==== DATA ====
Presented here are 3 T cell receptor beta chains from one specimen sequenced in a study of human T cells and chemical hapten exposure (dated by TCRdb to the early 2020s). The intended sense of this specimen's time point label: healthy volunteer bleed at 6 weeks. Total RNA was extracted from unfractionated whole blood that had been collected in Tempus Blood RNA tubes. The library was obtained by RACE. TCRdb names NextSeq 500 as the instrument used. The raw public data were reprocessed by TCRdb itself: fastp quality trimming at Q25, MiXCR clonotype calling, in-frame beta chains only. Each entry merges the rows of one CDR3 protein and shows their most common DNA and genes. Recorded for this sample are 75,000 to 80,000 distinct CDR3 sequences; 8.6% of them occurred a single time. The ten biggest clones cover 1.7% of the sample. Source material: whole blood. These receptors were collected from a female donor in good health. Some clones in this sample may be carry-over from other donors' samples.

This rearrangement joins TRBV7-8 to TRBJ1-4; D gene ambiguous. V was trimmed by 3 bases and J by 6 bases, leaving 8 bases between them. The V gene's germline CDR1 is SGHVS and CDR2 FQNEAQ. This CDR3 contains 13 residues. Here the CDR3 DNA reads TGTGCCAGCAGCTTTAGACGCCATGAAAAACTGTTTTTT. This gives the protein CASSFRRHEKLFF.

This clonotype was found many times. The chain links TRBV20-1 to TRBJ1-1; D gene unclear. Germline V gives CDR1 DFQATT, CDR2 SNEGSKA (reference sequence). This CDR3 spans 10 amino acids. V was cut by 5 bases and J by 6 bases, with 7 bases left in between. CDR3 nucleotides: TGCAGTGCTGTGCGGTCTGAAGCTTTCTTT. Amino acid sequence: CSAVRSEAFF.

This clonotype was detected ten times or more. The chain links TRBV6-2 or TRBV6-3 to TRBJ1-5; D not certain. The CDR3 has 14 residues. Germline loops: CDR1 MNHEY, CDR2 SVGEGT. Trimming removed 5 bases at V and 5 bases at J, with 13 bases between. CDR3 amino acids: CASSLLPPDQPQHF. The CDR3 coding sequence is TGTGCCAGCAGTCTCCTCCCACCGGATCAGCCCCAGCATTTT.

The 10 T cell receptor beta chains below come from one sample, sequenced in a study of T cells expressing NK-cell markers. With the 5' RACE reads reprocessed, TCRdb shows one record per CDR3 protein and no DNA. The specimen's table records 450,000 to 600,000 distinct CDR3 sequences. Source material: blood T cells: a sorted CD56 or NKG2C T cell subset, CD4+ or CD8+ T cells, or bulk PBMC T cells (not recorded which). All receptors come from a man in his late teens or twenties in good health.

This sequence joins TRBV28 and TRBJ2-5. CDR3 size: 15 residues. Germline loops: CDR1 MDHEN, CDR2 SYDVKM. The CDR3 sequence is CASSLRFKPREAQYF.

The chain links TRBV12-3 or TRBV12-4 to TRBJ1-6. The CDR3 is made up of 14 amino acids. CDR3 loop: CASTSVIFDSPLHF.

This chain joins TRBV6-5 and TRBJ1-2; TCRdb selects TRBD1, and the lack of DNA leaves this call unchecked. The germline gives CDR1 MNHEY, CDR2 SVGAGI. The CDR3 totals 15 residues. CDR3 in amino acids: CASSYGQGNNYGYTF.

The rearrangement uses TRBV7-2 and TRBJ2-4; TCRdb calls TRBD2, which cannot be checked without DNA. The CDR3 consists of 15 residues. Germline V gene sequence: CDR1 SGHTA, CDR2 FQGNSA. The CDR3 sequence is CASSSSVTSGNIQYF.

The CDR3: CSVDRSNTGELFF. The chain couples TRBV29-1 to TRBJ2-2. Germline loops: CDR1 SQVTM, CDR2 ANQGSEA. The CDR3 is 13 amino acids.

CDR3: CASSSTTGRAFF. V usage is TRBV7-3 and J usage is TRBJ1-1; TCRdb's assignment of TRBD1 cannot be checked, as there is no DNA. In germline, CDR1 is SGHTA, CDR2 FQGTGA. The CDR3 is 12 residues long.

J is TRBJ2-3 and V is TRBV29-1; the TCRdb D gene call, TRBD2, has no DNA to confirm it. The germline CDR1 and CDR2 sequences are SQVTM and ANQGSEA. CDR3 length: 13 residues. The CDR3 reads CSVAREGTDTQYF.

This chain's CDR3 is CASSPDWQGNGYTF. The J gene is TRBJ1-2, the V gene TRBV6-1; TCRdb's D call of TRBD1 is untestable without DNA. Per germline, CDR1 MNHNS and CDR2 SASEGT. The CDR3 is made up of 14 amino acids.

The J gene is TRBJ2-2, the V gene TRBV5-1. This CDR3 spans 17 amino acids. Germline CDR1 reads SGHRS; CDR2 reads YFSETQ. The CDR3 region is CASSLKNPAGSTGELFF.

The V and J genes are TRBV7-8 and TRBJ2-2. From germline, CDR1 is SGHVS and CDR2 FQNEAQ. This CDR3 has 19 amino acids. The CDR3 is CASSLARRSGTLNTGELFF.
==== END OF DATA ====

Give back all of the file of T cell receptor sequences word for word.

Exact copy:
Presented here are 3 T cell receptor beta chains from one specimen sequenced in a study of human T cells and chemical hapten exposure (dated by TCRdb to the early 2020s). The intended sense of this specimen's time point label: healthy volunteer bleed at 6 weeks. Total RNA was extracted from unfractionated whole blood that had been collected in Tempus Blood RNA tubes. The library was obtained by RACE. TCRdb names NextSeq 500 as the instrument used. The raw public data were reprocessed by TCRdb itself: fastp quality trimming at Q25, MiXCR clonotype calling, in-frame beta chains only. Each entry merges the rows of one CDR3 protein and shows their most common DNA and genes. Recorded for this sample are 75,000 to 80,000 distinct CDR3 sequences; 8.6% of them occurred a single time. The ten biggest clones cover 1.7% of the sample. Source material: whole blood. These receptors were collected from a female donor in good health. Some clones in this sample may be carry-over from other donors' samples.

This rearrangement joins TRBV7-8 to TRBJ1-4; D gene ambiguous. V was trimmed by 3 bases and J by 6 bases, leaving 8 bases between them. The V gene's germline CDR1 is SGHVS and CDR2 FQNEAQ. This CDR3 contains 13 residues. Here the CDR3 DNA reads TGTGCCAGCAGCTTTAGACGCCATGAAAAACTGTTTTTT. This gives the protein CASSFRRHEKLFF.

This clonotype was found many times. The chain links TRBV20-1 to TRBJ1-1; D gene unclear. Germline V gives CDR1 DFQATT, CDR2 SNEGSKA (reference sequence). This CDR3 spans 10 amino acids. V was cut by 5 bases and J by 6 bases, with 7 bases left in between. CDR3 nucleotides: TGCAGTGCTGTGCGGTCTGAAGCTTTCTTT. Amino acid sequence: CSAVRSEAFF.

This clonotype was detected ten times or more. The chain links TRBV6-2 or TRBV6-3 to TRBJ1-5; D not certain. The CDR3 has 14 residues. Germline loops: CDR1 MNHEY, CDR2 SVGEGT. Trimming removed 5 bases at V and 5 bases at J, with 13 bases between. CDR3 amino acids: CASSLLPPDQPQHF. The CDR3 coding sequence is TGTGCCAGCAGTCTCCTCCCACCGGATCAGCCCCAGCATTTT.

The 10 T cell receptor beta chains below come from one sample, sequenced in a study of T cells expressing NK-cell markers. With the 5' RACE reads reprocessed, TCRdb shows one record per CDR3 protein and no DNA. The specimen's table records 450,000 to 600,000 distinct CDR3 sequences. Source material: blood T cells: a sorted CD56 or NKG2C T cell subset, CD4+ or CD8+ T cells, or bulk PBMC T cells (not recorded which). All receptors come from a man in his late teens or twenties in good health.

This sequence joins TRBV28 and TRBJ2-5. CDR3 size: 15 residues. Germline loops: CDR1 MDHEN, CDR2 SYDVKM. The CDR3 sequence is CASSLRFKPREAQYF.

The chain links TRBV12-3 or TRBV12-4 to TRBJ1-6. The CDR3 is made up of 14 amino acids. CDR3 loop: CASTSVIFDSPLHF.

This chain joins TRBV6-5 and TRBJ1-2; TCRdb selects TRBD1, and the lack of DNA leaves this call unchecked. The germline gives CDR1 MNHEY, CDR2 SVGAGI. The CDR3 totals 15 residues. CDR3 in amino acids: CASSYGQGNNYGYTF.

The rearrangement uses TRBV7-2 and TRBJ2-4; TCRdb calls TRBD2, which cannot be checked without DNA. The CDR3 consists of 15 residues. Germline V gene sequence: CDR1 SGHTA, CDR2 FQGNSA. The CDR3 sequence is CASSSSVTSGNIQYF.

The CDR3: CSVDRSNTGELFF. The chain couples TRBV29-1 to TRBJ2-2. Germline loops: CDR1 SQVTM, CDR2 ANQGSEA. The CDR3 is 13 amino acids.

CDR3: CASSSTTGRAFF. V usage is TRBV7-3 and J usage is TRBJ1-1; TCRdb's assignment of TRBD1 cannot be checked, as there is no DNA. In germline, CDR1 is SGHTA, CDR2 FQGTGA. The CDR3 is 12 residues long.

J is TRBJ2-3 and V is TRBV29-1; the TCRdb D gene call, TRBD2, has no DNA to confirm it. The germline CDR1 and CDR2 sequences are SQVTM and ANQGSEA. CDR3 length: 13 residues. The CDR3 reads CSVAREGTDTQYF.

This chain's CDR3 is CASSPDWQGNGYTF. The J gene is TRBJ1-2, the V gene TRBV6-1; TCRdb's D call of TRBD1 is untestable without DNA. Per germline, CDR1 MNHNS and CDR2 SASEGT. The CDR3 is made up of 14 amino acids.

The J gene is TRBJ2-2, the V gene TRBV5-1. This CDR3 spans 17 amino acids. Germline CDR1 reads SGHRS; CDR2 reads YFSETQ. The CDR3 region is CASSLKNPAGSTGELFF.

The V and J genes are TRBV7-8 and TRBJ2-2. From germline, CDR1 is SGHVS and CDR2 FQNEAQ. This CDR3 has 19 amino acids. The CDR3 is CASSLARRSGTLNTGELFF.